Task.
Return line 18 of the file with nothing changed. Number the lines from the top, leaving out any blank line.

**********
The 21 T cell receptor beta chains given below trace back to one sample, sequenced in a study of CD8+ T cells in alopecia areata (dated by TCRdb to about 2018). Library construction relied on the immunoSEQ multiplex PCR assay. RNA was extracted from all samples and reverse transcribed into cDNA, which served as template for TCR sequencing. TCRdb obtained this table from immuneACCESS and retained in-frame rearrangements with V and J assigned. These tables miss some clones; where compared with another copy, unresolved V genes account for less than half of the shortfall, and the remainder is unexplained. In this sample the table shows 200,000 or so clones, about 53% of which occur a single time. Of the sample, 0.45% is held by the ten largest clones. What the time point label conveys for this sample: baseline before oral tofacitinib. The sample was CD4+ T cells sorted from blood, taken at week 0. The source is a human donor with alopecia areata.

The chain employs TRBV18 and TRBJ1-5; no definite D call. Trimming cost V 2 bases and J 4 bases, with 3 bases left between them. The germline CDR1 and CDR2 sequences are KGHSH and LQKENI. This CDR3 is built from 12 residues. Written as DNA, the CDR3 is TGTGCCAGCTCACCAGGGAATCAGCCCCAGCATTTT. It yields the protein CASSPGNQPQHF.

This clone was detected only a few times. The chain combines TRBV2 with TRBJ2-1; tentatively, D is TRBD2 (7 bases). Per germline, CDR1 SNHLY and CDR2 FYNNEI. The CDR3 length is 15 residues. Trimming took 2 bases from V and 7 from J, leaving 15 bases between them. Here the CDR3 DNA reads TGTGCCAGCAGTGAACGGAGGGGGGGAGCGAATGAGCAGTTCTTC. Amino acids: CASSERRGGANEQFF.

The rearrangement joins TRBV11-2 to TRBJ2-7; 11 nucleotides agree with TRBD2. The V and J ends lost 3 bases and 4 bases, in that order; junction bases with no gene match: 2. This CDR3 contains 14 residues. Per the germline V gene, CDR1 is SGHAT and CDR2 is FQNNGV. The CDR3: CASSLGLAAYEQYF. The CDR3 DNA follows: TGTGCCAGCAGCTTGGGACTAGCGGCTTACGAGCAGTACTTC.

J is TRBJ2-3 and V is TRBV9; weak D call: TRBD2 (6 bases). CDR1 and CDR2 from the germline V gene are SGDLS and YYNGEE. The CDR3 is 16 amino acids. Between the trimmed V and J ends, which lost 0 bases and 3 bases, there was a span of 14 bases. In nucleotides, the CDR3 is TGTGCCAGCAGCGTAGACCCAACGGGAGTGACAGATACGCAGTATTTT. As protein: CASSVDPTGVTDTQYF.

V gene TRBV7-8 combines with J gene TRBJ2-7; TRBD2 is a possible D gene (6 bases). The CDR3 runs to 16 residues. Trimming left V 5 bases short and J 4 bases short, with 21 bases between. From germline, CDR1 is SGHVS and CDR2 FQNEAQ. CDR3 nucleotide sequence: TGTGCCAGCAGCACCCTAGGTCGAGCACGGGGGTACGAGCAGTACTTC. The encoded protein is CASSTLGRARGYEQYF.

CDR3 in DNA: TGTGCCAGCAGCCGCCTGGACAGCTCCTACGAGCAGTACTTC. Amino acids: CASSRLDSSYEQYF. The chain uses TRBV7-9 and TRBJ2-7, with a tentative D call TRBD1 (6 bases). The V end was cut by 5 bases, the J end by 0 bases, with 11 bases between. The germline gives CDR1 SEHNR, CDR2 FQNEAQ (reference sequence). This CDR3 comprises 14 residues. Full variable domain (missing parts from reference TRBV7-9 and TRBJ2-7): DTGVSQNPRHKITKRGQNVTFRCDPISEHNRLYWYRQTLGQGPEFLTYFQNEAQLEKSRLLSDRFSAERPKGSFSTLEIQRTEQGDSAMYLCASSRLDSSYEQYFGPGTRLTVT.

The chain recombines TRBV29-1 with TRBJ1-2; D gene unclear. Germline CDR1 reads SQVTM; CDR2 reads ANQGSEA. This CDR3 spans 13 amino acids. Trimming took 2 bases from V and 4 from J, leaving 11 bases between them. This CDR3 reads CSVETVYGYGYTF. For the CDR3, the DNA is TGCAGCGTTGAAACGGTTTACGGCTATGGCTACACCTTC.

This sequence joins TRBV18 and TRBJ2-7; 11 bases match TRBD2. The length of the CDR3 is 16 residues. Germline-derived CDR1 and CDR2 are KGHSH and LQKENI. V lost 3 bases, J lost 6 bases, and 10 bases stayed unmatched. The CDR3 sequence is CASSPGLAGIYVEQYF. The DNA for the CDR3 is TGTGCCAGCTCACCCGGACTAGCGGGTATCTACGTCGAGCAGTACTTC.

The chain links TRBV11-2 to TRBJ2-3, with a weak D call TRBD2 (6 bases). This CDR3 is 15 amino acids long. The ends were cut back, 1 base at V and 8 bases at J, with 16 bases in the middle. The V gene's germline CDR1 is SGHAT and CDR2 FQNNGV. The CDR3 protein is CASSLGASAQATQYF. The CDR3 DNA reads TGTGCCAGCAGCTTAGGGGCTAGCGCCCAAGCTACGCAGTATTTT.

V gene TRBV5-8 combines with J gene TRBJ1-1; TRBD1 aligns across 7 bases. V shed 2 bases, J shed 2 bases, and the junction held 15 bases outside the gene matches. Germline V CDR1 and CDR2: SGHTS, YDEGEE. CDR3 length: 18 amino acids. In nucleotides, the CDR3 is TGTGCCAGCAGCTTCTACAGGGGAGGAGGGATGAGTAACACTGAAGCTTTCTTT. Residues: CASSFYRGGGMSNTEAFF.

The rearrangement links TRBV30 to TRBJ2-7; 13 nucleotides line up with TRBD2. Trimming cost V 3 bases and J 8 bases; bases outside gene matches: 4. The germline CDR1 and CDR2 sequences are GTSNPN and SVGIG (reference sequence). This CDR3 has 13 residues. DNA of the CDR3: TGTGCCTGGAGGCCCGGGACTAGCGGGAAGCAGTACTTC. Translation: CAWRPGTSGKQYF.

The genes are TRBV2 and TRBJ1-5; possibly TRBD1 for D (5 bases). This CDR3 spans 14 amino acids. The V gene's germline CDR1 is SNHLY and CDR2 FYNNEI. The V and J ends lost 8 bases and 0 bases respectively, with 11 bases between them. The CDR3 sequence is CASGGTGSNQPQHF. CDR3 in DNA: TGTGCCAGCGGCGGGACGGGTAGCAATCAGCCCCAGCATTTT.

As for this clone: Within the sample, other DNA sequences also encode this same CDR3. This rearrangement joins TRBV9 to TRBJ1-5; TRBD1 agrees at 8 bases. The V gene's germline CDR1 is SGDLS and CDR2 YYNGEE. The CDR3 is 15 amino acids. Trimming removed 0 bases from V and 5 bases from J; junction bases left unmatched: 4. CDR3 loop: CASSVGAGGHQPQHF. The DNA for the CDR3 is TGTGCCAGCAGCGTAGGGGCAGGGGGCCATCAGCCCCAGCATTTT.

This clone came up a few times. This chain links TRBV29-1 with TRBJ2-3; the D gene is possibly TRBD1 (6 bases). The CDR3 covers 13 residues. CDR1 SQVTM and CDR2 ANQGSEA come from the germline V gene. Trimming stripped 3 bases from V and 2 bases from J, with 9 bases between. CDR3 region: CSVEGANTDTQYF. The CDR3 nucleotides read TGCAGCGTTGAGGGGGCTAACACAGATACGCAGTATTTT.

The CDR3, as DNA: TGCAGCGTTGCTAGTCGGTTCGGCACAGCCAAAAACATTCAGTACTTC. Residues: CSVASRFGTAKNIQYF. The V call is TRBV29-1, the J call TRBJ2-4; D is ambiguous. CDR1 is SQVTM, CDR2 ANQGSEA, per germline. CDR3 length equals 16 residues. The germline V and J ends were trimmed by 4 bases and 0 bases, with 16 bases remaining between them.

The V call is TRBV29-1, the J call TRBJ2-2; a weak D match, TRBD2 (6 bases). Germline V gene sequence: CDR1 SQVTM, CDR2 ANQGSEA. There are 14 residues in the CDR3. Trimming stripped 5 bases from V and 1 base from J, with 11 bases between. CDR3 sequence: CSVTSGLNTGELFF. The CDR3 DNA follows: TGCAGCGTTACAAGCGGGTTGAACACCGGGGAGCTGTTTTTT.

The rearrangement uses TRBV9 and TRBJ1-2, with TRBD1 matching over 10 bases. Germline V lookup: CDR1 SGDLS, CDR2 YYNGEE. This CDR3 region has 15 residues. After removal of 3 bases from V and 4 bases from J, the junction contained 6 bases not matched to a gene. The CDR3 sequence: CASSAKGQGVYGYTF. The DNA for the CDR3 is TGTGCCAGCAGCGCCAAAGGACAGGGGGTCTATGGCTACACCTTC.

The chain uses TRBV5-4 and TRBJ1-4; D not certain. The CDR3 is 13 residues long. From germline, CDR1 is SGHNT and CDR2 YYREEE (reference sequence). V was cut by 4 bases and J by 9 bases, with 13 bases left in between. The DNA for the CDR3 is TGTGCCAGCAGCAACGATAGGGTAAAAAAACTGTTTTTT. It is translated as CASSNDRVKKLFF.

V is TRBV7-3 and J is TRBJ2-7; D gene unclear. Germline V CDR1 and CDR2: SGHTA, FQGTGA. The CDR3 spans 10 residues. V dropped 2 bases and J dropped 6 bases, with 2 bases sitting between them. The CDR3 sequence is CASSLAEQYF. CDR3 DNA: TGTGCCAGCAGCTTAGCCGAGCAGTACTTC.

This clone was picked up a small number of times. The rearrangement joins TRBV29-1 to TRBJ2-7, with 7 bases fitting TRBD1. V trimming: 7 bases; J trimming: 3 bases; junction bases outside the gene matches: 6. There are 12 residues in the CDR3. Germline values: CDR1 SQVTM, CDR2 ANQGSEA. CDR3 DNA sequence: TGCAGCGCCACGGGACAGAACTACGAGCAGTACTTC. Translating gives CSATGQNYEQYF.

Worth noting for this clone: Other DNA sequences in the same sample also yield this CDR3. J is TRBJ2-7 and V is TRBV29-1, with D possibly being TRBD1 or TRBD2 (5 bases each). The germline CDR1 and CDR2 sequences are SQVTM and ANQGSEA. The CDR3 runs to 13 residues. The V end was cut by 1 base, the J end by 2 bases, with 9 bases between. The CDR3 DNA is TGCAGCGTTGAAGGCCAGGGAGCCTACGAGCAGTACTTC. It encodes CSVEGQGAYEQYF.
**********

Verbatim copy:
The rearrangement uses TRBV9 and TRBJ1-2, with TRBD1 matching over 10 bases. Germline V lookup: CDR1 SGDLS, CDR2 YYNGEE. This CDR3 region has 15 residues. After removal of 3 bases from V and 4 bases from J, the junction contained 6 bases not matched to a gene. The CDR3 sequence: CASSAKGQGVYGYTF. The DNA for the CDR3 is TGTGCCAGCAGCGCCAAAGGACAGGGGGTCTATGGCTACACCTTC.